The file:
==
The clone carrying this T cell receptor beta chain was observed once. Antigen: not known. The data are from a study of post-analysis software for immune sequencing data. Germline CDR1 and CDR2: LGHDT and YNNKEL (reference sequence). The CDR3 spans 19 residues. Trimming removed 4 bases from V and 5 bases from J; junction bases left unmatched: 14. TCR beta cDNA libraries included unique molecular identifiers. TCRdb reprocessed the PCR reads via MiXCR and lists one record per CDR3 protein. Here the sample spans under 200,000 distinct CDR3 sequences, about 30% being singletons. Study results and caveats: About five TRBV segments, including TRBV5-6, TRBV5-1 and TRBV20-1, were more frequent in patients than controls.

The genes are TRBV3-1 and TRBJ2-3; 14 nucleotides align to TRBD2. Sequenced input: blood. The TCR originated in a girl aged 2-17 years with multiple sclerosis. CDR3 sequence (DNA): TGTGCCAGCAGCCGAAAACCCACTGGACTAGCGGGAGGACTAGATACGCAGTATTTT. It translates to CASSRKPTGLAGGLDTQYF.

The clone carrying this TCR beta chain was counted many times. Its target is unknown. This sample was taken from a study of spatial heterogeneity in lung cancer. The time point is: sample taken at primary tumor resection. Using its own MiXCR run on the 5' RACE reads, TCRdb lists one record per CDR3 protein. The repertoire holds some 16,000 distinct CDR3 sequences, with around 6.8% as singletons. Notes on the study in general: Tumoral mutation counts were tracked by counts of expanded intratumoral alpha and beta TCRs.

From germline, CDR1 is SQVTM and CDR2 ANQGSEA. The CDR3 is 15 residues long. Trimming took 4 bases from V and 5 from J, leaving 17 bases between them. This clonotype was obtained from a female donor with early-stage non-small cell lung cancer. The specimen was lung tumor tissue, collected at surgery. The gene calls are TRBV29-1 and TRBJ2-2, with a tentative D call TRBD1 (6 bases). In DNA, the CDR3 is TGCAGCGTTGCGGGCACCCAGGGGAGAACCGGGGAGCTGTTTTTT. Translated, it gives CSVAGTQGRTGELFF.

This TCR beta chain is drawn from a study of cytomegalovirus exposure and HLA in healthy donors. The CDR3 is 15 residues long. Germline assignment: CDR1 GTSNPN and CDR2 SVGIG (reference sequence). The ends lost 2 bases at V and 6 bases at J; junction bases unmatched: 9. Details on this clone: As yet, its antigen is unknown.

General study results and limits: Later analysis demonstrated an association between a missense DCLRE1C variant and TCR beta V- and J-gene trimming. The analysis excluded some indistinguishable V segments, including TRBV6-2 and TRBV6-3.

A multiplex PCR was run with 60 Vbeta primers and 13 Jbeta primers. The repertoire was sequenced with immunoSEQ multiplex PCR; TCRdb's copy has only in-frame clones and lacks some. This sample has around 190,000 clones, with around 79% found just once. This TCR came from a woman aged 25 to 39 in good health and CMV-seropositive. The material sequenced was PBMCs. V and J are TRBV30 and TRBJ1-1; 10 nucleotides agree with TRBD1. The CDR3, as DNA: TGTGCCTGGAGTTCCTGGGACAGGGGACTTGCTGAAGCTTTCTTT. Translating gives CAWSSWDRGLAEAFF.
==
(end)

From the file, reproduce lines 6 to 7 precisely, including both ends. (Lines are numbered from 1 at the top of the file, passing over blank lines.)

General study results and limits: Later analysis demonstrated an association between a missense DCLRE1C variant and TCR beta V- and J-gene trimming. The analysis excluded some indistinguishable V segments, including TRBV6-2 and TRBV6-3.

A multiplex PCR was run with 60 Vbeta primers and 13 Jbeta primers. The repertoire was sequenced with immunoSEQ multiplex PCR; TCRdb's copy has only in-frame clones and lacks some. This sample has around 190,000 clones, with around 79% found just once. This TCR came from a woman aged 25 to 39 in good health and CMV-seropositive. The material sequenced was PBMCs. V and J are TRBV30 and TRBJ1-1; 10 nucleotides agree with TRBD1. The CDR3, as DNA: TGTGCCTGGAGTTCCTGGGACAGGGGACTTGCTGAAGCTTTCTTT. Translating gives CAWSSWDRGLAEAFF.